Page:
Home / Culture and Society / Hillary Johnson’s “Chasing the Shadow”

Hillary Johnson’s “Chasing the Shadow”

Please Share...Print this pageTweet about this on TwitterShare on Facebook0Share on Google+0Pin on Pinterest0Share on Tumblr0Share on StumbleUpon0Share on Reddit0Email this to someone

Recent events surrounding the Food and Drug Administration’s (FDA) failure to approve Ampligen (yet again) for treating ME/CFS (Chronic Fatigue Syndrome in lay terms) have pushed aside what was left of the media storm precipitated by the discovery, dismissal and ultimate disavowal of Xenotropic Murine Related Virus (XMRV). The disappearance of the retrovirus from the scientific scene does not mean that XMRV is dead. It lives on, regenerated by Hillary Johnson.

The March issue of Discovery magazine includes a tour de force of journalism: Hillary Johnson’s stunning article on XMRV, the retrovirus that was claimed to cause not just ME/CFS (aka myalgic encephalomyelitis), but some forms of prostate cancer as well. Ultimately, XMRV was exposed as a lab artifact, but not before creating a sensation, which Johnson vividly captures in her article.

In “Chasing the Shadow,” Johnson leads us through the dramatic twists and turns of the XMRV debate, from the original elation at the discovery of the cause of ME/CFS, to the Centers for Disease Control’s (CDC) panic at the horrible prospect of a contaminated blood supply, to the “cottage industry” of researchers who were unable to find XMRV in ME/CFS patients, to the humiliation and public disgrace of the research director of the Whittemore Peterson Institute, Judy Mikovits

Those who followed the XMRV debacle with bated breath already know the story. But do we know its implications?

Midway through her tale, Johnson puts her finger on the true significance of the XMRV scandal:

After novelistic plot twists that included a police raid, an arrest, and a public tarring and feathering of the outspoken Mikovits, the scientific community is now convinced that XMRV was a false lead. Yet the expenditure of time and money to reach that conclusion was hardly an exercise in futility. The 2009 meeting in Bethesda marked the beginning of a change in the CFS cosmos, with a slew of prestigious scientists entering the field and government officials taking a more serious view of this formerly neglected disease. Moreover, the XMRV saga opened a rare window into the way scientists and government officials respond to findings that not only challenge the status quo but have profound implications for public health.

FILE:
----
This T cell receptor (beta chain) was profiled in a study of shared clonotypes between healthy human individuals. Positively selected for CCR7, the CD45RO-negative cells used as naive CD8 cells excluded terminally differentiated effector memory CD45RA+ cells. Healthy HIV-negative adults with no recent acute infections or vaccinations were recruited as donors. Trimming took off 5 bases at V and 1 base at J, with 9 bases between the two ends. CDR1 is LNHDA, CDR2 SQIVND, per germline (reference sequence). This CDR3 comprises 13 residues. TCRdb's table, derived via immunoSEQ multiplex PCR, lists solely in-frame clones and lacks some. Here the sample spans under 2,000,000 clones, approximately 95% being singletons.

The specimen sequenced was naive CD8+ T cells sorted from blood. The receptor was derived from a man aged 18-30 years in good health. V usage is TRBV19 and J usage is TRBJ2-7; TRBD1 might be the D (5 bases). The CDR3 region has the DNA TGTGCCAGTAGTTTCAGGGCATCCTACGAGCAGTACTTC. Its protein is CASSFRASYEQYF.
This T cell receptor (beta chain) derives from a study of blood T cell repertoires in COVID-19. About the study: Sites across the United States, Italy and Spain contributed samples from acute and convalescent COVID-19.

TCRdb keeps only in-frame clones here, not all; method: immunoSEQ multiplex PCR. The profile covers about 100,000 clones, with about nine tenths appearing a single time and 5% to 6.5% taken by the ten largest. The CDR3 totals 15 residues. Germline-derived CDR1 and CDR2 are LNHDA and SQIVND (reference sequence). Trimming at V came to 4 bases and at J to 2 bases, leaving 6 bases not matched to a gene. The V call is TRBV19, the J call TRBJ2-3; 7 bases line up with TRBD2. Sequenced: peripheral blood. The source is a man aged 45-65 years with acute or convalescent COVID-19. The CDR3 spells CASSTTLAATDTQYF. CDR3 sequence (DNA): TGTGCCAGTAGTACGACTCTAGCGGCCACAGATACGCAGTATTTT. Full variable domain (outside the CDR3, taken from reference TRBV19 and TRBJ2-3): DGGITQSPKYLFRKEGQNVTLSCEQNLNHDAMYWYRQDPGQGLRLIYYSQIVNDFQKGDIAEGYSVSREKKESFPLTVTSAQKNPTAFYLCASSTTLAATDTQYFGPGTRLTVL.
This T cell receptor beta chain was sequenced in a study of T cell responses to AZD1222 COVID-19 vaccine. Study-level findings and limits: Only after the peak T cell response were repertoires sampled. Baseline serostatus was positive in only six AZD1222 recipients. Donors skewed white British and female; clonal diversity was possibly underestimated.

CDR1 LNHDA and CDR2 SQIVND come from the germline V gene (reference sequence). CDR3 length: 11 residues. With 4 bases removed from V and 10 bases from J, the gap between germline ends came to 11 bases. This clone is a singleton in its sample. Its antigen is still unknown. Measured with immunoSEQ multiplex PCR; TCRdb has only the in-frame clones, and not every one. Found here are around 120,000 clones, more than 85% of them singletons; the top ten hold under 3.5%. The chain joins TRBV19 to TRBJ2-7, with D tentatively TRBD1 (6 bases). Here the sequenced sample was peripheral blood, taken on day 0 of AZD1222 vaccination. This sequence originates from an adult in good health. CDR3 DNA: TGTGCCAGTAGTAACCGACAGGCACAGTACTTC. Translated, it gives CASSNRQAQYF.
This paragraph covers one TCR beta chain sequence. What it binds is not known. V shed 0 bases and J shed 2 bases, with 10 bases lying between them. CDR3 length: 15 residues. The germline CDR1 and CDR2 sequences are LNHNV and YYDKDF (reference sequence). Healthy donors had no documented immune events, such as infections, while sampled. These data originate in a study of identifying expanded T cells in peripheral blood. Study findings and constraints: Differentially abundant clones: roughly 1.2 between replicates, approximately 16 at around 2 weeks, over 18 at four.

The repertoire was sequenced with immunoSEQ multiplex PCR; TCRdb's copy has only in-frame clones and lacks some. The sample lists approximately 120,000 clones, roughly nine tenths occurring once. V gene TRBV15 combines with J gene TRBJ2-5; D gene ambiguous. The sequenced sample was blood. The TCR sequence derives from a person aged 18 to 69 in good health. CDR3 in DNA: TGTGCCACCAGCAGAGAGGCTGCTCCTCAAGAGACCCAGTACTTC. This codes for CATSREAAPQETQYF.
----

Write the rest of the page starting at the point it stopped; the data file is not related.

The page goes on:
Those final words are an echo of what Johnson wrote in Osler’s Web, her exposé of the CDC’s mishandling of the ME/CFS epidemic during the 1980s. The “window into the way scientists and government officials respond” is the same window that was opened seventeen years ago in Osler’s Web, and in its even older predecessor, And the Band Played On. It is a window that reveals a glimpse of a murky and disorganized public health system whose job it is to ignore threats to its own complacency, to squelch any dissent from the ranks of upstart epidemics, and to starve researchers who are bold enough to investigate their causes. This has been the fate of ME/CFS for the last thirty years.

Johnson ends her article on a positive note. Ian Lipkin, the world-renowned virologist who proved that XMRV was not, indeed, the cause of ME/CFS (or anything else), credited Mikovits with “opening Pandora’s box.”

“Right or wrong about this particular virus,” he says, “she deserved credit for awakening interest in CFS.”

Johnson’s final words reflect that sentiment. “For a disease that has languished in a kind of political never-never land for at least one human generation, leaving millions profoundly disabled,” she writes, “that is significant progress.”

Whether this awakened interest is sufficient to spur concrete actions, the generation of National Institutes of Health (NIH) funding for research into the disease, changing the CDC’s dismissive name, and convincing doctors that patients who suffer from its crippling effects are not just overworked, neurotic women who should have stayed home rather than enter the work force, remains to be seen.

Powered by

About Erica Verrillo

Erica Verrillo is the author of Chronic Fatigue Syndrome: A Treatment Guide, 2nd Edition. She has published three middle reader fantasies with Random House: Elissa's Quest, Elissa's Odyssey and World's End. Her short stories have appeared in Million Stories, Front Porch Review, 180 Split and Thema.
  • Kelly

    Not a fan of Hillary Johnson, only because she made the presumption that ME was a variation on HIV, that a retrovirus had to be involved, when there is a lot more evidence that mold or mycotoxins (or other environmental toxins) may be at the core of the illness, as Erik Johnson and others have shown.

    But because her book was so widely read, it influenced Mikovits work, which everyone seem to wildly support, until they then blamed the WPI for all her troubles.

    In hindsight, yes, she did help bring more attention to ME/CFS, but it turned into negative attention, and ultimately an embarrassment. We shouldn’t forget that it was Mikovits who was the last to admit that XMRV was due to contamination…

  • Paula Carnes

    Kelly, what evidence caused you to decide that a retrovirus(s) is not the cause of ME/CFS? I have been doing a lot of reading on this, and I can’t see where Mikovits’ research has been disproven, or Alter and Lo for that matter. They also found retroviruses in ME/CFS patients.